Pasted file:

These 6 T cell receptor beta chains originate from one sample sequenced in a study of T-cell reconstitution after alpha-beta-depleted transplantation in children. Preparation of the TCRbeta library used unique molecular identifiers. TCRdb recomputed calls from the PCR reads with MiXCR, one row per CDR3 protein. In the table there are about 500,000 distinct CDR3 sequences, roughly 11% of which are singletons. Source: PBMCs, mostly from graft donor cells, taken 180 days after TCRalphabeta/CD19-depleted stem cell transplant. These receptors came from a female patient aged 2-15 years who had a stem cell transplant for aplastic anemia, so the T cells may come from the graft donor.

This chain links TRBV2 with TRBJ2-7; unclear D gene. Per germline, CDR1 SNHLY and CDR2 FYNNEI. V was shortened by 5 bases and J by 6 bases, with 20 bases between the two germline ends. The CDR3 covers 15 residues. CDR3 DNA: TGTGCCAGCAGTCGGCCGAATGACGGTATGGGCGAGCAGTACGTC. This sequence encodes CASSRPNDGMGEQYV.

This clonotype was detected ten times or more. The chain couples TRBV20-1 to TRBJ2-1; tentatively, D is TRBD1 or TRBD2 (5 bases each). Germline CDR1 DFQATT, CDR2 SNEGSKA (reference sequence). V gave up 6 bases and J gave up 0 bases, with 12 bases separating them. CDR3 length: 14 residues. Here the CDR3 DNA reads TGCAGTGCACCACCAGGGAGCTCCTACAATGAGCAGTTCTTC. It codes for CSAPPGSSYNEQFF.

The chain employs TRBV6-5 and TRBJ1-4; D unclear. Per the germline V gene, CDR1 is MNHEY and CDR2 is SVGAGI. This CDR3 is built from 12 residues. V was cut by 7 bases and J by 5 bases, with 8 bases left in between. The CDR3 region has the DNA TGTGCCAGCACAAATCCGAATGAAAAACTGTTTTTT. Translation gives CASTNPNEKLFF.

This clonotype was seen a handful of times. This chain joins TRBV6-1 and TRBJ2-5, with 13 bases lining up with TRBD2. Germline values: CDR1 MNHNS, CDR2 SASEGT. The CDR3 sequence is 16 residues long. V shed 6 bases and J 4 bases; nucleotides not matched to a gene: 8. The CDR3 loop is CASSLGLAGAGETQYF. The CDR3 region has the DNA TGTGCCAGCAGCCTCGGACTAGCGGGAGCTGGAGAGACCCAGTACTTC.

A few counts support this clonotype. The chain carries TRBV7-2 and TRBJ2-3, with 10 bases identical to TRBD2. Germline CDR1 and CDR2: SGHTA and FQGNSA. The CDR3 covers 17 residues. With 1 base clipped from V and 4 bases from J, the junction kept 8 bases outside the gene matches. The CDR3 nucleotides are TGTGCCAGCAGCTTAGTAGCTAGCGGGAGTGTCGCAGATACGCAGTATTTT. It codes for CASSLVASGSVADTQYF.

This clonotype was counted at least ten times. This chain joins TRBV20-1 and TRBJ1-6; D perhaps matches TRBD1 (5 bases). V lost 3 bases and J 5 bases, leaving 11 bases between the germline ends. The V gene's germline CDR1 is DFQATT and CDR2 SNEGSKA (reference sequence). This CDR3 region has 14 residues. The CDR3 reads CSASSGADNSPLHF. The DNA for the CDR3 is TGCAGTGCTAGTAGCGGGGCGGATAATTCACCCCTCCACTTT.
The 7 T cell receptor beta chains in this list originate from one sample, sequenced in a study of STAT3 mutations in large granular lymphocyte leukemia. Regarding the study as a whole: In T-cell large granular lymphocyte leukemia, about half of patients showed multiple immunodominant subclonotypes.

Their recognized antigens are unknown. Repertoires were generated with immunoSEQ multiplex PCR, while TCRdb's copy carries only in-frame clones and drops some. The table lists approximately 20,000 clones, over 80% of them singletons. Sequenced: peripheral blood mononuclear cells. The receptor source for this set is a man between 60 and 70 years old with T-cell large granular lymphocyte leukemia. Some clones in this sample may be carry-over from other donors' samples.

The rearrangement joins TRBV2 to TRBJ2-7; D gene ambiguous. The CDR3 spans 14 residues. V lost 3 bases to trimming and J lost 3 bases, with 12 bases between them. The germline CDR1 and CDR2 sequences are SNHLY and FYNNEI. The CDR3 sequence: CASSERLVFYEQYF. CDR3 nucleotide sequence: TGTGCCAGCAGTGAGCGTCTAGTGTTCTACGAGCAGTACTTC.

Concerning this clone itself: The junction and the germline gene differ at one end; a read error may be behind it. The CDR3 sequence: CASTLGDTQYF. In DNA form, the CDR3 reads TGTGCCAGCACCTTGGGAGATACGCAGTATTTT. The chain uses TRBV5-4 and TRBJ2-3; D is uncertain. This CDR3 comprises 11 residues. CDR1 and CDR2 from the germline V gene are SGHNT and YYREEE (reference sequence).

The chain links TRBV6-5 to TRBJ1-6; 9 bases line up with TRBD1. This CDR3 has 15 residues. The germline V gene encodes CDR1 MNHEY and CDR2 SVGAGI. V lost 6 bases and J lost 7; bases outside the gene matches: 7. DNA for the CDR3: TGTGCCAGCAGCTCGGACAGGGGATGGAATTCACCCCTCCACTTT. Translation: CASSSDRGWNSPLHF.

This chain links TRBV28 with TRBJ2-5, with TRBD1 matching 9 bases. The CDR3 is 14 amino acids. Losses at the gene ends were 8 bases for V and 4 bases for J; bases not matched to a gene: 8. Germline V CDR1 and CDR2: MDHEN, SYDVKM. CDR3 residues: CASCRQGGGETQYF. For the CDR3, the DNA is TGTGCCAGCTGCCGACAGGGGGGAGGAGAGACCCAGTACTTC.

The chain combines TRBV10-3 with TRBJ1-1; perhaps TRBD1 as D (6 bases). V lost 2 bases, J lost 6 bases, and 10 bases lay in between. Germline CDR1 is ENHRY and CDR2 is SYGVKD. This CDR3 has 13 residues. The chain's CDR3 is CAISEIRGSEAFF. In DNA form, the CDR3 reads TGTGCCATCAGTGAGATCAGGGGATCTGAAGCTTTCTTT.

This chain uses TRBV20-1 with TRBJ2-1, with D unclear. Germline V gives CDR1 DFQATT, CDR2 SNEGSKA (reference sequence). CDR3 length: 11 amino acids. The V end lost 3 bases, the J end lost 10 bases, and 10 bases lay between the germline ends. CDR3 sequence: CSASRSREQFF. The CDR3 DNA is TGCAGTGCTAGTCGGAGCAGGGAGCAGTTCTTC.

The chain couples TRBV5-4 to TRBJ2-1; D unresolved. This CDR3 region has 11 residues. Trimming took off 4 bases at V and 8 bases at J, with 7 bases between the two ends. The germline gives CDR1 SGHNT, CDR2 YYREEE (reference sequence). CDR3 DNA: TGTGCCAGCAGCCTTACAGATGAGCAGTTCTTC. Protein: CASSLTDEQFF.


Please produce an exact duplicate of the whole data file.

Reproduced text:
These 6 T cell receptor beta chains originate from one sample sequenced in a study of T-cell reconstitution after alpha-beta-depleted transplantation in children. Preparation of the TCRbeta library used unique molecular identifiers. TCRdb recomputed calls from the PCR reads with MiXCR, one row per CDR3 protein. In the table there are about 500,000 distinct CDR3 sequences, roughly 11% of which are singletons. Source: PBMCs, mostly from graft donor cells, taken 180 days after TCRalphabeta/CD19-depleted stem cell transplant. These receptors came from a female patient aged 2-15 years who had a stem cell transplant for aplastic anemia, so the T cells may come from the graft donor.

This chain links TRBV2 with TRBJ2-7; unclear D gene. Per germline, CDR1 SNHLY and CDR2 FYNNEI. V was shortened by 5 bases and J by 6 bases, with 20 bases between the two germline ends. The CDR3 covers 15 residues. CDR3 DNA: TGTGCCAGCAGTCGGCCGAATGACGGTATGGGCGAGCAGTACGTC. This sequence encodes CASSRPNDGMGEQYV.

This clonotype was detected ten times or more. The chain couples TRBV20-1 to TRBJ2-1; tentatively, D is TRBD1 or TRBD2 (5 bases each). Germline CDR1 DFQATT, CDR2 SNEGSKA (reference sequence). V gave up 6 bases and J gave up 0 bases, with 12 bases separating them. CDR3 length: 14 residues. Here the CDR3 DNA reads TGCAGTGCACCACCAGGGAGCTCCTACAATGAGCAGTTCTTC. It codes for CSAPPGSSYNEQFF.

The chain employs TRBV6-5 and TRBJ1-4; D unclear. Per the germline V gene, CDR1 is MNHEY and CDR2 is SVGAGI. This CDR3 is built from 12 residues. V was cut by 7 bases and J by 5 bases, with 8 bases left in between. The CDR3 region has the DNA TGTGCCAGCACAAATCCGAATGAAAAACTGTTTTTT. Translation gives CASTNPNEKLFF.

This clonotype was seen a handful of times. This chain joins TRBV6-1 and TRBJ2-5, with 13 bases lining up with TRBD2. Germline values: CDR1 MNHNS, CDR2 SASEGT. The CDR3 sequence is 16 residues long. V shed 6 bases and J 4 bases; nucleotides not matched to a gene: 8. The CDR3 loop is CASSLGLAGAGETQYF. The CDR3 region has the DNA TGTGCCAGCAGCCTCGGACTAGCGGGAGCTGGAGAGACCCAGTACTTC.

A few counts support this clonotype. The chain carries TRBV7-2 and TRBJ2-3, with 10 bases identical to TRBD2. Germline CDR1 and CDR2: SGHTA and FQGNSA. The CDR3 covers 17 residues. With 1 base clipped from V and 4 bases from J, the junction kept 8 bases outside the gene matches. The CDR3 nucleotides are TGTGCCAGCAGCTTAGTAGCTAGCGGGAGTGTCGCAGATACGCAGTATTTT. It codes for CASSLVASGSVADTQYF.

This clonotype was counted at least ten times. This chain joins TRBV20-1 and TRBJ1-6; D perhaps matches TRBD1 (5 bases). V lost 3 bases and J 5 bases, leaving 11 bases between the germline ends. The V gene's germline CDR1 is DFQATT and CDR2 SNEGSKA (reference sequence). This CDR3 region has 14 residues. The CDR3 reads CSASSGADNSPLHF. The DNA for the CDR3 is TGCAGTGCTAGTAGCGGGGCGGATAATTCACCCCTCCACTTT.
The 7 T cell receptor beta chains in this list originate from one sample, sequenced in a study of STAT3 mutations in large granular lymphocyte leukemia. Regarding the study as a whole: In T-cell large granular lymphocyte leukemia, about half of patients showed multiple immunodominant subclonotypes.

Their recognized antigens are unknown. Repertoires were generated with immunoSEQ multiplex PCR, while TCRdb's copy carries only in-frame clones and drops some. The table lists approximately 20,000 clones, over 80% of them singletons. Sequenced: peripheral blood mononuclear cells. The receptor source for this set is a man between 60 and 70 years old with T-cell large granular lymphocyte leukemia. Some clones in this sample may be carry-over from other donors' samples.

The rearrangement joins TRBV2 to TRBJ2-7; D gene ambiguous. The CDR3 spans 14 residues. V lost 3 bases to trimming and J lost 3 bases, with 12 bases between them. The germline CDR1 and CDR2 sequences are SNHLY and FYNNEI. The CDR3 sequence: CASSERLVFYEQYF. CDR3 nucleotide sequence: TGTGCCAGCAGTGAGCGTCTAGTGTTCTACGAGCAGTACTTC.

Concerning this clone itself: The junction and the germline gene differ at one end; a read error may be behind it. The CDR3 sequence: CASTLGDTQYF. In DNA form, the CDR3 reads TGTGCCAGCACCTTGGGAGATACGCAGTATTTT. The chain uses TRBV5-4 and TRBJ2-3; D is uncertain. This CDR3 comprises 11 residues. CDR1 and CDR2 from the germline V gene are SGHNT and YYREEE (reference sequence).

The chain links TRBV6-5 to TRBJ1-6; 9 bases line up with TRBD1. This CDR3 has 15 residues. The germline V gene encodes CDR1 MNHEY and CDR2 SVGAGI. V lost 6 bases and J lost 7; bases outside the gene matches: 7. DNA for the CDR3: TGTGCCAGCAGCTCGGACAGGGGATGGAATTCACCCCTCCACTTT. Translation: CASSSDRGWNSPLHF.

This chain links TRBV28 with TRBJ2-5, with TRBD1 matching 9 bases. The CDR3 is 14 amino acids. Losses at the gene ends were 8 bases for V and 4 bases for J; bases not matched to a gene: 8. Germline V CDR1 and CDR2: MDHEN, SYDVKM. CDR3 residues: CASCRQGGGETQYF. For the CDR3, the DNA is TGTGCCAGCTGCCGACAGGGGGGAGGAGAGACCCAGTACTTC.

The chain combines TRBV10-3 with TRBJ1-1; perhaps TRBD1 as D (6 bases). V lost 2 bases, J lost 6 bases, and 10 bases lay in between. Germline CDR1 is ENHRY and CDR2 is SYGVKD. This CDR3 has 13 residues. The chain's CDR3 is CAISEIRGSEAFF. In DNA form, the CDR3 reads TGTGCCATCAGTGAGATCAGGGGATCTGAAGCTTTCTTT.

This chain uses TRBV20-1 with TRBJ2-1, with D unclear. Germline V gives CDR1 DFQATT, CDR2 SNEGSKA (reference sequence). CDR3 length: 11 amino acids. The V end lost 3 bases, the J end lost 10 bases, and 10 bases lay between the germline ends. CDR3 sequence: CSASRSREQFF. The CDR3 DNA is TGCAGTGCTAGTCGGAGCAGGGAGCAGTTCTTC.

The chain couples TRBV5-4 to TRBJ2-1; D unresolved. This CDR3 region has 11 residues. Trimming took off 4 bases at V and 8 bases at J, with 7 bases between the two ends. The germline gives CDR1 SGHNT, CDR2 YYREEE (reference sequence). CDR3 DNA: TGTGCCAGCAGCCTTACAGATGAGCAGTTCTTC. Protein: CASSLTDEQFF.